Ntombizolile Mosebetsane has not cracked a smile or a joke since she heard that President Jacob Zuma would release the Marikana report on Thursday night.
The widow of Thabiso Mosebetsane has no words to express her anguish at what seems to be the end of her search for closure.
“What do you want me to say?” the widow from Lusikisiki in the Eastern Cape asked with a sigh. “I have no words. There are no words. I am tired, from here to here,” she said, pointing from her heart to her head. Her exhaustion was also evident on her face.
She said she heard the news that the report was going to be released as she was finishing her shift at Lonmin’s Karee mine on Thursday afternoon.
“I felt very weak. I still do. But there is so much I need to understand,” said the woman who works as a general cleaner.
For two years, she has been strong and held her family together while attending the Farlam commission of inquiry. She met other widows like herself and has taken on the role of mother to some of the younger women.
But when we meet at the Wits University Law Clinic on Friday, she is broken, and drifts in and out of the conversation when other family members complain bitterly about the outcome of two years of sitting at the commission, which was held first at the Rustenburg Civic Centre and then in Centurion.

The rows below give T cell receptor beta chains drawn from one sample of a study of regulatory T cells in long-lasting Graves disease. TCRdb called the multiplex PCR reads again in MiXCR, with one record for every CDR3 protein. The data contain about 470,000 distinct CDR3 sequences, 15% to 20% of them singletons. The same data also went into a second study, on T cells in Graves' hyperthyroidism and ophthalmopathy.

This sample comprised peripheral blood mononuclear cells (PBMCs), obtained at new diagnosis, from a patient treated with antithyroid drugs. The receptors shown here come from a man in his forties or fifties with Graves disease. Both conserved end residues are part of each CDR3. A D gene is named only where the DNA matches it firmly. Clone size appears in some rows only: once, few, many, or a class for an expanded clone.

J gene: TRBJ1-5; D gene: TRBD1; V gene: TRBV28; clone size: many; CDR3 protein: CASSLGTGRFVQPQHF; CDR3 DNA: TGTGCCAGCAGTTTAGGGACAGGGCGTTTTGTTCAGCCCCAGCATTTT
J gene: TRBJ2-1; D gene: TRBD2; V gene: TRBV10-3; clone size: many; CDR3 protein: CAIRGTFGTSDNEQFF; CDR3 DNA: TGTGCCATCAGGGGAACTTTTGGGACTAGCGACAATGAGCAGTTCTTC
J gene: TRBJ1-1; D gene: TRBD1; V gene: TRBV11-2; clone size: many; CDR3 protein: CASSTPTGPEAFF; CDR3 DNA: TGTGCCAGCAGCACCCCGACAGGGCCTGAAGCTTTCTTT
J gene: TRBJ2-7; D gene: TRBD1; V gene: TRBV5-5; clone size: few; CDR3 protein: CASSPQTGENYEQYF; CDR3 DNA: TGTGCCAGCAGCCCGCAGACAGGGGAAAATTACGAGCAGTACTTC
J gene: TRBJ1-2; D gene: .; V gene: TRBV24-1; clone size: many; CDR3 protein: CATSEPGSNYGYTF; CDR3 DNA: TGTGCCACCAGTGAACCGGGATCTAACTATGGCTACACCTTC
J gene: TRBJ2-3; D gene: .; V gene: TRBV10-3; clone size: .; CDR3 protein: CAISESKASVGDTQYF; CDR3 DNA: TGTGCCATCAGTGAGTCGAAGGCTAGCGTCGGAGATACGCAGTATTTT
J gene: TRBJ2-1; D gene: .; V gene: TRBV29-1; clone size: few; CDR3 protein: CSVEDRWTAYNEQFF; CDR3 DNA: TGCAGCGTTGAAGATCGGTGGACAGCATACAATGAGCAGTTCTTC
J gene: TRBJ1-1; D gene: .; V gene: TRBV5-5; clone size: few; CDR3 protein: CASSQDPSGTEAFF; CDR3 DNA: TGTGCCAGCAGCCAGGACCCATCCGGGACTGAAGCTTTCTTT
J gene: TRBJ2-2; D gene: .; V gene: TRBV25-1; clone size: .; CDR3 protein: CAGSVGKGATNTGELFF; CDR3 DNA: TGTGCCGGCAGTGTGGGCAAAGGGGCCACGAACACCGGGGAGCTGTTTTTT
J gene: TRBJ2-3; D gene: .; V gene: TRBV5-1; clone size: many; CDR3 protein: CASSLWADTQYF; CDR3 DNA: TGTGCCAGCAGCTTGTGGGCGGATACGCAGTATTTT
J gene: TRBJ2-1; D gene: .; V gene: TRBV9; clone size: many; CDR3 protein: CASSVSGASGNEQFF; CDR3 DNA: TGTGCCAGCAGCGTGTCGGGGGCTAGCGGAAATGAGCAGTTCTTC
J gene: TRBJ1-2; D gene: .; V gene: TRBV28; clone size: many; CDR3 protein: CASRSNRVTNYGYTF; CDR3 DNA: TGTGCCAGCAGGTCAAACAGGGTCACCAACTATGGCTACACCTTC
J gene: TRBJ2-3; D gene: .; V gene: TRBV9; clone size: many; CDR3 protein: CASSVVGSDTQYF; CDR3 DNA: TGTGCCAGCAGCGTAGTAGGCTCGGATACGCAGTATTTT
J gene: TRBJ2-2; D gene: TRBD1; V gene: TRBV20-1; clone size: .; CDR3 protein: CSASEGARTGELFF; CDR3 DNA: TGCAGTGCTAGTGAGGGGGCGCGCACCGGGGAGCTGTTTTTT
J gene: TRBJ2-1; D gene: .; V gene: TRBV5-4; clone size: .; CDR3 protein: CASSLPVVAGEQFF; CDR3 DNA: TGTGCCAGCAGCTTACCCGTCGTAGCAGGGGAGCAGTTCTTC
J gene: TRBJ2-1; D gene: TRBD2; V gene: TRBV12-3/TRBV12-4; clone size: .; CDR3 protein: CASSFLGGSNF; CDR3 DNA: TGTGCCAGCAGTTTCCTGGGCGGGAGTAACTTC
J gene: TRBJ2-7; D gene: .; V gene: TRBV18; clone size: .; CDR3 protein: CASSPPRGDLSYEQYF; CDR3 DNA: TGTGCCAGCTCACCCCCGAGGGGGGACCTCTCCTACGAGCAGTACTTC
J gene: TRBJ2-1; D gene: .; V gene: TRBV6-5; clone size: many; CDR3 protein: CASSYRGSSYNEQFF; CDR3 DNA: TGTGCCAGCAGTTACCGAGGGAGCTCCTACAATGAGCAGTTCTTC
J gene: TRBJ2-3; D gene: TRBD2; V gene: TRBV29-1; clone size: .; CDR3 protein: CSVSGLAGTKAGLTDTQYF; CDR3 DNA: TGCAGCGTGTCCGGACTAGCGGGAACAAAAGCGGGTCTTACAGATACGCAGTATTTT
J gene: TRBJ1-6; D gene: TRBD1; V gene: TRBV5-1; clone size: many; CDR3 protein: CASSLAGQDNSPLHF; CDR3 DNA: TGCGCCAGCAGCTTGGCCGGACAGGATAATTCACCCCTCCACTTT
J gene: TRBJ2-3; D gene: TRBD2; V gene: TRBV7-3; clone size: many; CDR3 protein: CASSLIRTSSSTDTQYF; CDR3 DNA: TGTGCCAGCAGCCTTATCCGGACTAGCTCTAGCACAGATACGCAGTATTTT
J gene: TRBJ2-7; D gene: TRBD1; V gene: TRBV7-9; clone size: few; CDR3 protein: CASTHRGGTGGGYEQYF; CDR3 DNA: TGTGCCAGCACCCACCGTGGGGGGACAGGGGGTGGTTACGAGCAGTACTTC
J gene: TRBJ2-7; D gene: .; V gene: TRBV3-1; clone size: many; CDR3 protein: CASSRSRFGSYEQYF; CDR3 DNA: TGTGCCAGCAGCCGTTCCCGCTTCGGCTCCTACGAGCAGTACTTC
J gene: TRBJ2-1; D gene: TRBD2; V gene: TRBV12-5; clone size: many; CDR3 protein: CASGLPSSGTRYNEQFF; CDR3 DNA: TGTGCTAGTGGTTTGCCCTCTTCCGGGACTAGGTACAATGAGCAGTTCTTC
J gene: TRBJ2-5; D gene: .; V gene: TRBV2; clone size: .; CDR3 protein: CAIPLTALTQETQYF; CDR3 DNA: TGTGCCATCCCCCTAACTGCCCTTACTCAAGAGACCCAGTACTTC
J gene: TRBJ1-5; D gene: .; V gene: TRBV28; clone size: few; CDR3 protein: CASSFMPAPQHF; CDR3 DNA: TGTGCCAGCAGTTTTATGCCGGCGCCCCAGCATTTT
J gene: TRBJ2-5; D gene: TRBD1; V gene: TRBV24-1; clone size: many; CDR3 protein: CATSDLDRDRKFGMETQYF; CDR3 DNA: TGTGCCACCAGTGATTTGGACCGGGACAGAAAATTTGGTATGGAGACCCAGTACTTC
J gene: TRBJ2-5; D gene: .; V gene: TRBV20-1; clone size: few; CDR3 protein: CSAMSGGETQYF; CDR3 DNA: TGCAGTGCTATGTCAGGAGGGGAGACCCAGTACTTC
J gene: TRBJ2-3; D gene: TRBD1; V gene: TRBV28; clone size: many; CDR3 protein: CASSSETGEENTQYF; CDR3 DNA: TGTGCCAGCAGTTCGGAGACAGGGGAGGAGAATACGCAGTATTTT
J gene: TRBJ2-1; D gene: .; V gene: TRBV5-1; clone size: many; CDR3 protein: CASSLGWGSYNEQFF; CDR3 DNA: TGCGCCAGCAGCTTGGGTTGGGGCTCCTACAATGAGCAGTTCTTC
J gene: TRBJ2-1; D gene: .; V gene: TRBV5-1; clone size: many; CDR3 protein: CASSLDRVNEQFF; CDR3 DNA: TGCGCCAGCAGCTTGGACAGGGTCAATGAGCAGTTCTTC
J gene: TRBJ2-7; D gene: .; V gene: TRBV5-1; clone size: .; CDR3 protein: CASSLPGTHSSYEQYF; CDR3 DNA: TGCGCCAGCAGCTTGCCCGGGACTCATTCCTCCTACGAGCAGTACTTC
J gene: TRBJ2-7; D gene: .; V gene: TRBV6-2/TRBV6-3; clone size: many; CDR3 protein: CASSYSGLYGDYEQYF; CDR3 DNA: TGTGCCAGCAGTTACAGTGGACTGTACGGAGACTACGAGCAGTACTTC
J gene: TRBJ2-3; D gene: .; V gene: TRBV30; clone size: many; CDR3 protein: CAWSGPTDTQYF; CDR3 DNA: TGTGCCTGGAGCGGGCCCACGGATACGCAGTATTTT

“For two years, I have given up my life for this. I literally abandoned my children coming to this commission, hoping we would get an answer to what happened to their father. Yet today I still don’t know,” she said.
Her husband was shot dead at Scene 2, where police opened fire on fleeing miners.
The Socio-Economic Rights Institute of SA’s litigation director, Nomzamo Zondo, said at least Mosebetsane could talk during her interview with me – she couldn’t on Thursday during the attorneys’ family debriefing meeting.
On Thursday at Lonmin, as President Zuma read portions of the report, Mosebetsane intently watched him on a laptop because the TV in the boardroom did not work. Her cheeks were flushed and her shoulders slumped.
“The report says nothing about who killed my husband or why the police believed that any of them should have died.
“Would it be too much to ask Zuma to come to us personally, as the president of this country, to address us? Because this cannot be the final chapter of our people’s lives,” she said.